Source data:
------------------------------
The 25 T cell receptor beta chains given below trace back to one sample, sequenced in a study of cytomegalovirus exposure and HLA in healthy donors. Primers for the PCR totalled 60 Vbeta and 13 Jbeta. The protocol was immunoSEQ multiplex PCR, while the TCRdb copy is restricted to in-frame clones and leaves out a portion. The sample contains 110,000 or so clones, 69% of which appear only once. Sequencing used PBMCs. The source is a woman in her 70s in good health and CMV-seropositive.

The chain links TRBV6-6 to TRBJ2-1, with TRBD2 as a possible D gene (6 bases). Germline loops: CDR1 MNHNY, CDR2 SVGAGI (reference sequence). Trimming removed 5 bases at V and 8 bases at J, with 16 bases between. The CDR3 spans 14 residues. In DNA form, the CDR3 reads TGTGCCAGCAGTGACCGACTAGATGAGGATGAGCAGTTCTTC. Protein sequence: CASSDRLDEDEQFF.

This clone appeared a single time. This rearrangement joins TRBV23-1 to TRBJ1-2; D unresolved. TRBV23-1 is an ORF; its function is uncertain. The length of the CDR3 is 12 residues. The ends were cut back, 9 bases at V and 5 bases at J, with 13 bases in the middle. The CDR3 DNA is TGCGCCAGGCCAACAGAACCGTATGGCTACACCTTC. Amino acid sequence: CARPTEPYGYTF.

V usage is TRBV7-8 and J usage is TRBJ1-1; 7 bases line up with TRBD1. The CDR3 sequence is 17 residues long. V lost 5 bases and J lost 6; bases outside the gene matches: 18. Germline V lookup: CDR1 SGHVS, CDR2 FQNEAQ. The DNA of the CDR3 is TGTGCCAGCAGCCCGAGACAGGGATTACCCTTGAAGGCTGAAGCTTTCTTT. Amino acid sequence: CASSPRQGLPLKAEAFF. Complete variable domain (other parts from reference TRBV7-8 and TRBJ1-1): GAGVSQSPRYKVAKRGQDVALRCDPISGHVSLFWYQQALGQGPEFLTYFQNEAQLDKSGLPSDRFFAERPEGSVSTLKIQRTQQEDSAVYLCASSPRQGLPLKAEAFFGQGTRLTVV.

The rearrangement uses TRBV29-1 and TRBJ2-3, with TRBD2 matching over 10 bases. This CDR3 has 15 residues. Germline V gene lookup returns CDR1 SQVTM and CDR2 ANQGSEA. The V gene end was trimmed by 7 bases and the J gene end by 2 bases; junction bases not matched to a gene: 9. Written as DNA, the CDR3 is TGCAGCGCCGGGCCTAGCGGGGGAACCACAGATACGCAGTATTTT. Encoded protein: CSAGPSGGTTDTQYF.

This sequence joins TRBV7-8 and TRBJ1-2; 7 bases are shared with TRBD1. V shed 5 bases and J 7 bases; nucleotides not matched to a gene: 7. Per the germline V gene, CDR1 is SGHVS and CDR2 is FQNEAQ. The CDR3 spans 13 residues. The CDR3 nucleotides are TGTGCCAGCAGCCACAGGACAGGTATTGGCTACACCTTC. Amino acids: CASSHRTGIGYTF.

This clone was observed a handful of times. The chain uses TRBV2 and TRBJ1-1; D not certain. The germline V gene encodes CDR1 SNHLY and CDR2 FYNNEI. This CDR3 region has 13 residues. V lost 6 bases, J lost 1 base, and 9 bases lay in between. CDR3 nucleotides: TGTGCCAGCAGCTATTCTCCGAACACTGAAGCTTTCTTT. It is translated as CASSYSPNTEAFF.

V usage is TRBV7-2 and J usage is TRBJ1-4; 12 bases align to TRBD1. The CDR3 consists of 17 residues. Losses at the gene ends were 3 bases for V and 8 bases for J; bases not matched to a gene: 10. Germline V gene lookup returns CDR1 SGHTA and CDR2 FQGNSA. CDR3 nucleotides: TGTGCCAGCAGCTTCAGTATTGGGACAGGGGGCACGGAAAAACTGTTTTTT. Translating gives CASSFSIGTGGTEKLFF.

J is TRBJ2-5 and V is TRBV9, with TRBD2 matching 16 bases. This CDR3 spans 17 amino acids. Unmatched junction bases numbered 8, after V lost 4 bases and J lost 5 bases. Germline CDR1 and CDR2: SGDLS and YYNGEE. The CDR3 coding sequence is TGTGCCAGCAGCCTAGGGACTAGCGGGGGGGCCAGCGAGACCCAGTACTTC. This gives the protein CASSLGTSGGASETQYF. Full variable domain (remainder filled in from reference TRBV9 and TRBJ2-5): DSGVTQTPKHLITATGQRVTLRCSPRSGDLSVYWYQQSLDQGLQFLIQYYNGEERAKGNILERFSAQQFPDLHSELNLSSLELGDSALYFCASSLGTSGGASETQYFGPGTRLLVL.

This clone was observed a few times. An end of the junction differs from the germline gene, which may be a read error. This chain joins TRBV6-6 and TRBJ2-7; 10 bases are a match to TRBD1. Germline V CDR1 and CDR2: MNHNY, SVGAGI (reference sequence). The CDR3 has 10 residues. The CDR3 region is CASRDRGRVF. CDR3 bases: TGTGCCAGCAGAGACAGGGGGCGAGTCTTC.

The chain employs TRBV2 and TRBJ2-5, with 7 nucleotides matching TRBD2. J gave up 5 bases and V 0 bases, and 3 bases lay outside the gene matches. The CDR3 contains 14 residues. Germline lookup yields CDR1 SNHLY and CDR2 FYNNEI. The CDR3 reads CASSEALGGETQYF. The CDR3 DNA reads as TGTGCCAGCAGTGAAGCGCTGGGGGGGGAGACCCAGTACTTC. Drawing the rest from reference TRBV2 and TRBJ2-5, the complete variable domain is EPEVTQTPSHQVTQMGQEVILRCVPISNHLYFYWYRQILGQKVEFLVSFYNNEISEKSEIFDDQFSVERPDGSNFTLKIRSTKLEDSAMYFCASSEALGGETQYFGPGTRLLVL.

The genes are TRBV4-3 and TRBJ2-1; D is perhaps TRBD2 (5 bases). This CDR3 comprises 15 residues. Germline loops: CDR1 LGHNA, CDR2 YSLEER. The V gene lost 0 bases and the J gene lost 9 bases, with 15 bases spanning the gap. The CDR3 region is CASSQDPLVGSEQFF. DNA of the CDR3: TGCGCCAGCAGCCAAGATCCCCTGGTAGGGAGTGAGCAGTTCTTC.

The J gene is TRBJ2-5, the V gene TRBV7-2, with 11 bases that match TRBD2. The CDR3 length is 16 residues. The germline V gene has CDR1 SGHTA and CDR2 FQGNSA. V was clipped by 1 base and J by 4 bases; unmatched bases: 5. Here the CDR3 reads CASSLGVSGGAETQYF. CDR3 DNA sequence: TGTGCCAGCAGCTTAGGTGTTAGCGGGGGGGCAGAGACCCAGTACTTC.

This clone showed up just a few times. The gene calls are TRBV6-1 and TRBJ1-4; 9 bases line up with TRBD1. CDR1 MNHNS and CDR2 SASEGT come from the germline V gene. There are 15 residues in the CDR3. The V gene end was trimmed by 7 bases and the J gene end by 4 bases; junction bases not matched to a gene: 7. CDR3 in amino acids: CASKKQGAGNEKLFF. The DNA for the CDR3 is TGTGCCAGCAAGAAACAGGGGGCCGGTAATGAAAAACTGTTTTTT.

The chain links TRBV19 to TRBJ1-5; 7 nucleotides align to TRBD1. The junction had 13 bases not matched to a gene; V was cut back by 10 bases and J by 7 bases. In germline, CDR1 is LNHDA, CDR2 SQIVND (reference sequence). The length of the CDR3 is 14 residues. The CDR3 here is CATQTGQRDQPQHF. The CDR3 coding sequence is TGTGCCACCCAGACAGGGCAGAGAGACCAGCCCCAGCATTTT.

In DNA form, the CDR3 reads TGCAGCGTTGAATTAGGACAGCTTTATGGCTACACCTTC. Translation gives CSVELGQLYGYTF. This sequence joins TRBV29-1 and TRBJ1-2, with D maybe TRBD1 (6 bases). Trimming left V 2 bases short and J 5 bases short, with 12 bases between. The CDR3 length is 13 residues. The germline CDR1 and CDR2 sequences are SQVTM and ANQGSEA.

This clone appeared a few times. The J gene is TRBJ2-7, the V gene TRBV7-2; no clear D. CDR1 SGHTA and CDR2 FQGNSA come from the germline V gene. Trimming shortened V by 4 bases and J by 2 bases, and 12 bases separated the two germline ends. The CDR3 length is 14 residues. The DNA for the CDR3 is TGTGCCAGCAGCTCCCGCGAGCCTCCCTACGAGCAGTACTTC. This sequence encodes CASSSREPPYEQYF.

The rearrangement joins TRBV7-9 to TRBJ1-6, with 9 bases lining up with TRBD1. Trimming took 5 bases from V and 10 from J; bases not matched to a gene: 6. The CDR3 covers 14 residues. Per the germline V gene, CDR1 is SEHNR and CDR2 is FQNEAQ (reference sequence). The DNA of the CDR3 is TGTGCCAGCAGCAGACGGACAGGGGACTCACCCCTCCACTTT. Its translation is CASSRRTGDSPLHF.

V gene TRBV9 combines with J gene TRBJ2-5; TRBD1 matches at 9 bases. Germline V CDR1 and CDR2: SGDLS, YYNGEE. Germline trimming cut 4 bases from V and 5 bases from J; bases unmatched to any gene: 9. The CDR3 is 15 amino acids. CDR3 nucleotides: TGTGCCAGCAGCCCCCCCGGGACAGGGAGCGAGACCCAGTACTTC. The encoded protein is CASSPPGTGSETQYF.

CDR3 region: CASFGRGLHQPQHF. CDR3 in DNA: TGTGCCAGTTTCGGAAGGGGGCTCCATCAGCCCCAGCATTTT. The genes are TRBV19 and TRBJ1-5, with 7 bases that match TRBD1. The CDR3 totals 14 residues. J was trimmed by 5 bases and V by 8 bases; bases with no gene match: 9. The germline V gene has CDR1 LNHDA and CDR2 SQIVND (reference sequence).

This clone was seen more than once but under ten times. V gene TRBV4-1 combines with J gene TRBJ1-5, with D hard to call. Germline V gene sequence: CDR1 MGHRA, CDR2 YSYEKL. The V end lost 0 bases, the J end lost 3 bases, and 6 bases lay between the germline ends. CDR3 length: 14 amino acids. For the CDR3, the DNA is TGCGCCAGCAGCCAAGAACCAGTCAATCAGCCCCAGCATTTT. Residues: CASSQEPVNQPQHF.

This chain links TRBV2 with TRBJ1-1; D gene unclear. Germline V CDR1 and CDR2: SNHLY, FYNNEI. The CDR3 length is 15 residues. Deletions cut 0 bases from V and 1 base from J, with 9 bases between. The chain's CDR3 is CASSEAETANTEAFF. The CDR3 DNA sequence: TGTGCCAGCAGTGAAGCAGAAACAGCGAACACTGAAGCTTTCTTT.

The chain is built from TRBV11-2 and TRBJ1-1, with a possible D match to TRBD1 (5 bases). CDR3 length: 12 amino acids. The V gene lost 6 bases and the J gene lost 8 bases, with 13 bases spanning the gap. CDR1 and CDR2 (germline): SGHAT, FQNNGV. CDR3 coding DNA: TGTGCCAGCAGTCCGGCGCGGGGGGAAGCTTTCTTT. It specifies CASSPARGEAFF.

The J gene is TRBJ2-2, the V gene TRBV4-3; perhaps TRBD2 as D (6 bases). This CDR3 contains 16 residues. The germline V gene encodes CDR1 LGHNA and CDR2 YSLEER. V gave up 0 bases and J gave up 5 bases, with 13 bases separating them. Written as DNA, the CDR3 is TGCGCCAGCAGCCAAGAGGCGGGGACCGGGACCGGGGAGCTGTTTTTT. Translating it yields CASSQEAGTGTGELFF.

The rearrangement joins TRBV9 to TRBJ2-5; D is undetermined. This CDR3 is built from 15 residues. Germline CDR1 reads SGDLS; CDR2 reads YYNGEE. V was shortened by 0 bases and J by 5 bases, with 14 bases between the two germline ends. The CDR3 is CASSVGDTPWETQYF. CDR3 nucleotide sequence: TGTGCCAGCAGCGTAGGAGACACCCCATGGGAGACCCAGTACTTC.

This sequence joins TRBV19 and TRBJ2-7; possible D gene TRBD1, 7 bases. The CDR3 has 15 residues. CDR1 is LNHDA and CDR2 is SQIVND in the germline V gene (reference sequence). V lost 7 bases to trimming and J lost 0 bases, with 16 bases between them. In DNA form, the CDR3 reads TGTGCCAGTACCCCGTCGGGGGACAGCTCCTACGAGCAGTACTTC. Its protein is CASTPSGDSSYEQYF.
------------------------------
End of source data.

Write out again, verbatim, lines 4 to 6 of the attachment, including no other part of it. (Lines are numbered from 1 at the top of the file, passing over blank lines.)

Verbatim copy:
V usage is TRBV7-8 and J usage is TRBJ1-1; 7 bases line up with TRBD1. The CDR3 sequence is 17 residues long. V lost 5 bases and J lost 6; bases outside the gene matches: 18. Germline V lookup: CDR1 SGHVS, CDR2 FQNEAQ. The DNA of the CDR3 is TGTGCCAGCAGCCCGAGACAGGGATTACCCTTGAAGGCTGAAGCTTTCTTT. Amino acid sequence: CASSPRQGLPLKAEAFF. Complete variable domain (other parts from reference TRBV7-8 and TRBJ1-1): GAGVSQSPRYKVAKRGQDVALRCDPISGHVSLFWYQQALGQGPEFLTYFQNEAQLDKSGLPSDRFFAERPEGSVSTLKIQRTQQEDSAVYLCASSPRQGLPLKAEAFFGQGTRLTVV.

The rearrangement uses TRBV29-1 and TRBJ2-3, with TRBD2 matching over 10 bases. This CDR3 has 15 residues. Germline V gene lookup returns CDR1 SQVTM and CDR2 ANQGSEA. The V gene end was trimmed by 7 bases and the J gene end by 2 bases; junction bases not matched to a gene: 9. Written as DNA, the CDR3 is TGCAGCGCCGGGCCTAGCGGGGGAACCACAGATACGCAGTATTTT. Encoded protein: CSAGPSGGTTDTQYF.

This sequence joins TRBV7-8 and TRBJ1-2; 7 bases are shared with TRBD1. V shed 5 bases and J 7 bases; nucleotides not matched to a gene: 7. Per the germline V gene, CDR1 is SGHVS and CDR2 is FQNEAQ. The CDR3 spans 13 residues. The CDR3 nucleotides are TGTGCCAGCAGCCACAGGACAGGTATTGGCTACACCTTC. Amino acids: CASSHRTGIGYTF.